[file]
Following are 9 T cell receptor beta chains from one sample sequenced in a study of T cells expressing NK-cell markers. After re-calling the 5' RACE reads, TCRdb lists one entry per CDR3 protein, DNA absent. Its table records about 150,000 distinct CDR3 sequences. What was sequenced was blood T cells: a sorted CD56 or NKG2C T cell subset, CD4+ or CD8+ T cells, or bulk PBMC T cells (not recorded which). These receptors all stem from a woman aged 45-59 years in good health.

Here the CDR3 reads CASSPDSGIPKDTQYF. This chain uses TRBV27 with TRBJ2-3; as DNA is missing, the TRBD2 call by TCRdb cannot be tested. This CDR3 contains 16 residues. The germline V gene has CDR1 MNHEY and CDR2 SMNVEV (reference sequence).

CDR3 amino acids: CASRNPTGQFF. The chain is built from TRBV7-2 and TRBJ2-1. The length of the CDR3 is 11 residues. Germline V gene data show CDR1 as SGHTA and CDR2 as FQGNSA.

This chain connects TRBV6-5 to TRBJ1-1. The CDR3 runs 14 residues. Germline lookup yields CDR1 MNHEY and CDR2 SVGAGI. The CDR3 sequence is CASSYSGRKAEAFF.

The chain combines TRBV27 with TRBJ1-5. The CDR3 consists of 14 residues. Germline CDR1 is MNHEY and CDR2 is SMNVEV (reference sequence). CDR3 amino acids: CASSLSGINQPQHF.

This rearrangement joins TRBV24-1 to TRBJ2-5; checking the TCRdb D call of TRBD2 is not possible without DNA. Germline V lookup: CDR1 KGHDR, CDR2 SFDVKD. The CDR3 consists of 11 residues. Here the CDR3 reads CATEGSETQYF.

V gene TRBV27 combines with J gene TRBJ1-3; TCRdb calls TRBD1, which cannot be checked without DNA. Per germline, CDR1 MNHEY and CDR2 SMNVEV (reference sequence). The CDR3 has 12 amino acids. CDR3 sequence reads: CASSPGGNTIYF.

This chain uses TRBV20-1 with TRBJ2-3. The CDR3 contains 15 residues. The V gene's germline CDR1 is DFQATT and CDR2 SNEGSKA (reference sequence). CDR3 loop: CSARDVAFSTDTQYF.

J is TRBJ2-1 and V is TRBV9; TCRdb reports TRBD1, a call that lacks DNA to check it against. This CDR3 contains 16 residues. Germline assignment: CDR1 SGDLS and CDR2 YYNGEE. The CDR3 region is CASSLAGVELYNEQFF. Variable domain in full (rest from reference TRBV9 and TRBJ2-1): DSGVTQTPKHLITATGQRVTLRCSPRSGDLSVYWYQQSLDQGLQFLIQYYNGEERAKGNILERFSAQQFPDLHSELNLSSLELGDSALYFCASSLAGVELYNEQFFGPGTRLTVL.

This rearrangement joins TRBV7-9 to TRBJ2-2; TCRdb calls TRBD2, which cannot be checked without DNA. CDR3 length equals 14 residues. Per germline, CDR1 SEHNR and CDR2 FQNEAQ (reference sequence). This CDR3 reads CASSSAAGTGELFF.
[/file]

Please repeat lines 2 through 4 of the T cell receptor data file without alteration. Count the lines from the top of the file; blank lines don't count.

Here the CDR3 reads CASSPDSGIPKDTQYF. This chain uses TRBV27 with TRBJ2-3; as DNA is missing, the TRBD2 call by TCRdb cannot be tested. This CDR3 contains 16 residues. The germline V gene has CDR1 MNHEY and CDR2 SMNVEV (reference sequence).

CDR3 amino acids: CASRNPTGQFF. The chain is built from TRBV7-2 and TRBJ2-1. The length of the CDR3 is 11 residues. Germline V gene data show CDR1 as SGHTA and CDR2 as FQGNSA.

This chain connects TRBV6-5 to TRBJ1-1. The CDR3 runs 14 residues. Germline lookup yields CDR1 MNHEY and CDR2 SVGAGI. The CDR3 sequence is CASSYSGRKAEAFF.